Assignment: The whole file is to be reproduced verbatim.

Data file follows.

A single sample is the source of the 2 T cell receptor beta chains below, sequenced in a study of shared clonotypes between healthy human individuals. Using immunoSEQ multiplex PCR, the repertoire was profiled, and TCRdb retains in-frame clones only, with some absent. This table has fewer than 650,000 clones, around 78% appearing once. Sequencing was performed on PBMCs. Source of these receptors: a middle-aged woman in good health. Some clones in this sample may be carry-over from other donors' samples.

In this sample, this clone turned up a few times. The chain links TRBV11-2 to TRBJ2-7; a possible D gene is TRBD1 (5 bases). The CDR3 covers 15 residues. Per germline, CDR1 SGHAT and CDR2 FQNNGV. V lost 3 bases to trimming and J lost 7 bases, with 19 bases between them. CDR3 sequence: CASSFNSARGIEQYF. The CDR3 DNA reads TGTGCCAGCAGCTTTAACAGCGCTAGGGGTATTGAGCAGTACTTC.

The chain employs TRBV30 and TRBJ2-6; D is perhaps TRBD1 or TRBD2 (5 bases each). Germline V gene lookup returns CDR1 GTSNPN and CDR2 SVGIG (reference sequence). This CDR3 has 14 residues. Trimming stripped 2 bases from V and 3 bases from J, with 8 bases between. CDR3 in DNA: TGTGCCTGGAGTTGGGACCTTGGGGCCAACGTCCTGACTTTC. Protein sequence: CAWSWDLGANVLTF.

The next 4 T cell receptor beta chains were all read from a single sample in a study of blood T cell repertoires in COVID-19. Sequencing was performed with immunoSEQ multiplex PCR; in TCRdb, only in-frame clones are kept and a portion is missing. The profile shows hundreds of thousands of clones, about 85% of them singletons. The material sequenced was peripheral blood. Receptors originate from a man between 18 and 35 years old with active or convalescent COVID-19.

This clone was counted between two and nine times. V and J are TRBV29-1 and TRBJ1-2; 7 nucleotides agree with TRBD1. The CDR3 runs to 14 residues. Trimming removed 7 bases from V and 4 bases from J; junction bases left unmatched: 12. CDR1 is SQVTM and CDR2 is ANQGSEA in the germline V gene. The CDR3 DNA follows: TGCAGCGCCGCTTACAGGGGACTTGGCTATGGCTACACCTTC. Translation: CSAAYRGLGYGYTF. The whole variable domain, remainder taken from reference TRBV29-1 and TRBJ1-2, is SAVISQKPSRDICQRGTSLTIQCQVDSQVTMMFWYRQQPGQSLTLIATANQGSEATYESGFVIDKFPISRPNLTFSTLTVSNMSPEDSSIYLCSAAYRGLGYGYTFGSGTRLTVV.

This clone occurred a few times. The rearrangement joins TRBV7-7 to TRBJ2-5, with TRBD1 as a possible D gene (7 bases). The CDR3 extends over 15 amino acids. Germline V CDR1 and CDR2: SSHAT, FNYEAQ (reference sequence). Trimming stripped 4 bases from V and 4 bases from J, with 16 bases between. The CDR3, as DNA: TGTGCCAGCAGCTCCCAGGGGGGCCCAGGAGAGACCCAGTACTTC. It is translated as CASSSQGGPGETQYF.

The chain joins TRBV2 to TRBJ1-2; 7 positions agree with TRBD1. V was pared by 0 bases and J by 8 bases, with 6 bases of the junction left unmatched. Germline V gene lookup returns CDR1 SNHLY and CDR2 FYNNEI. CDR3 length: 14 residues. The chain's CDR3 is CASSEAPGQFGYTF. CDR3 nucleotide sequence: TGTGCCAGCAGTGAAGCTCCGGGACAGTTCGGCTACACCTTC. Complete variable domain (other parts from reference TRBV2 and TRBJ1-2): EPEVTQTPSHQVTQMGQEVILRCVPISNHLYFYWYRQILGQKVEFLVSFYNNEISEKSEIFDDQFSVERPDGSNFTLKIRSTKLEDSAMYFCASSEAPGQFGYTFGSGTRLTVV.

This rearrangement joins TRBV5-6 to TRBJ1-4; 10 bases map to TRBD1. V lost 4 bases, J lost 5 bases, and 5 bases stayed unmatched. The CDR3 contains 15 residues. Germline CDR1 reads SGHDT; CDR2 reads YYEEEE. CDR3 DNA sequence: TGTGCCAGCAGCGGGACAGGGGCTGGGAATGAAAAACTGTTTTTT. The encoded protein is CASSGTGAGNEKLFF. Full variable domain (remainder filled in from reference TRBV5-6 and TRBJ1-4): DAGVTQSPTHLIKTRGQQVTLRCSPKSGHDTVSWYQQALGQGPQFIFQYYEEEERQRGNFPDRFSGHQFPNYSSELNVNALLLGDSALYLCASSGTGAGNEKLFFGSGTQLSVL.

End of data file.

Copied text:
A single sample is the source of the 2 T cell receptor beta chains below, sequenced in a study of shared clonotypes between healthy human individuals. Using immunoSEQ multiplex PCR, the repertoire was profiled, and TCRdb retains in-frame clones only, with some absent. This table has fewer than 650,000 clones, around 78% appearing once. Sequencing was performed on PBMCs. Source of these receptors: a middle-aged woman in good health. Some clones in this sample may be carry-over from other donors' samples.

In this sample, this clone turned up a few times. The chain links TRBV11-2 to TRBJ2-7; a possible D gene is TRBD1 (5 bases). The CDR3 covers 15 residues. Per germline, CDR1 SGHAT and CDR2 FQNNGV. V lost 3 bases to trimming and J lost 7 bases, with 19 bases between them. CDR3 sequence: CASSFNSARGIEQYF. The CDR3 DNA reads TGTGCCAGCAGCTTTAACAGCGCTAGGGGTATTGAGCAGTACTTC.

The chain employs TRBV30 and TRBJ2-6; D is perhaps TRBD1 or TRBD2 (5 bases each). Germline V gene lookup returns CDR1 GTSNPN and CDR2 SVGIG (reference sequence). This CDR3 has 14 residues. Trimming stripped 2 bases from V and 3 bases from J, with 8 bases between. CDR3 in DNA: TGTGCCTGGAGTTGGGACCTTGGGGCCAACGTCCTGACTTTC. Protein sequence: CAWSWDLGANVLTF.

The next 4 T cell receptor beta chains were all read from a single sample in a study of blood T cell repertoires in COVID-19. Sequencing was performed with immunoSEQ multiplex PCR; in TCRdb, only in-frame clones are kept and a portion is missing. The profile shows hundreds of thousands of clones, about 85% of them singletons. The material sequenced was peripheral blood. Receptors originate from a man between 18 and 35 years old with active or convalescent COVID-19.

This clone was counted between two and nine times. V and J are TRBV29-1 and TRBJ1-2; 7 nucleotides agree with TRBD1. The CDR3 runs to 14 residues. Trimming removed 7 bases from V and 4 bases from J; junction bases left unmatched: 12. CDR1 is SQVTM and CDR2 is ANQGSEA in the germline V gene. The CDR3 DNA follows: TGCAGCGCCGCTTACAGGGGACTTGGCTATGGCTACACCTTC. Translation: CSAAYRGLGYGYTF. The whole variable domain, remainder taken from reference TRBV29-1 and TRBJ1-2, is SAVISQKPSRDICQRGTSLTIQCQVDSQVTMMFWYRQQPGQSLTLIATANQGSEATYESGFVIDKFPISRPNLTFSTLTVSNMSPEDSSIYLCSAAYRGLGYGYTFGSGTRLTVV.

This clone occurred a few times. The rearrangement joins TRBV7-7 to TRBJ2-5, with TRBD1 as a possible D gene (7 bases). The CDR3 extends over 15 amino acids. Germline V CDR1 and CDR2: SSHAT, FNYEAQ (reference sequence). Trimming stripped 4 bases from V and 4 bases from J, with 16 bases between. The CDR3, as DNA: TGTGCCAGCAGCTCCCAGGGGGGCCCAGGAGAGACCCAGTACTTC. It is translated as CASSSQGGPGETQYF.

The chain joins TRBV2 to TRBJ1-2; 7 positions agree with TRBD1. V was pared by 0 bases and J by 8 bases, with 6 bases of the junction left unmatched. Germline V gene lookup returns CDR1 SNHLY and CDR2 FYNNEI. CDR3 length: 14 residues. The chain's CDR3 is CASSEAPGQFGYTF. CDR3 nucleotide sequence: TGTGCCAGCAGTGAAGCTCCGGGACAGTTCGGCTACACCTTC. Complete variable domain (other parts from reference TRBV2 and TRBJ1-2): EPEVTQTPSHQVTQMGQEVILRCVPISNHLYFYWYRQILGQKVEFLVSFYNNEISEKSEIFDDQFSVERPDGSNFTLKIRSTKLEDSAMYFCASSEAPGQFGYTFGSGTRLTVV.

This rearrangement joins TRBV5-6 to TRBJ1-4; 10 bases map to TRBD1. V lost 4 bases, J lost 5 bases, and 5 bases stayed unmatched. The CDR3 contains 15 residues. Germline CDR1 reads SGHDT; CDR2 reads YYEEEE. CDR3 DNA sequence: TGTGCCAGCAGCGGGACAGGGGCTGGGAATGAAAAACTGTTTTTT. The encoded protein is CASSGTGAGNEKLFF. Full variable domain (remainder filled in from reference TRBV5-6 and TRBJ1-4): DAGVTQSPTHLIKTRGQQVTLRCSPKSGHDTVSWYQQALGQGPQFIFQYYEEEERQRGNFPDRFSGHQFPNYSSELNVNALLLGDSALYLCASSGTGAGNEKLFFGSGTQLSVL.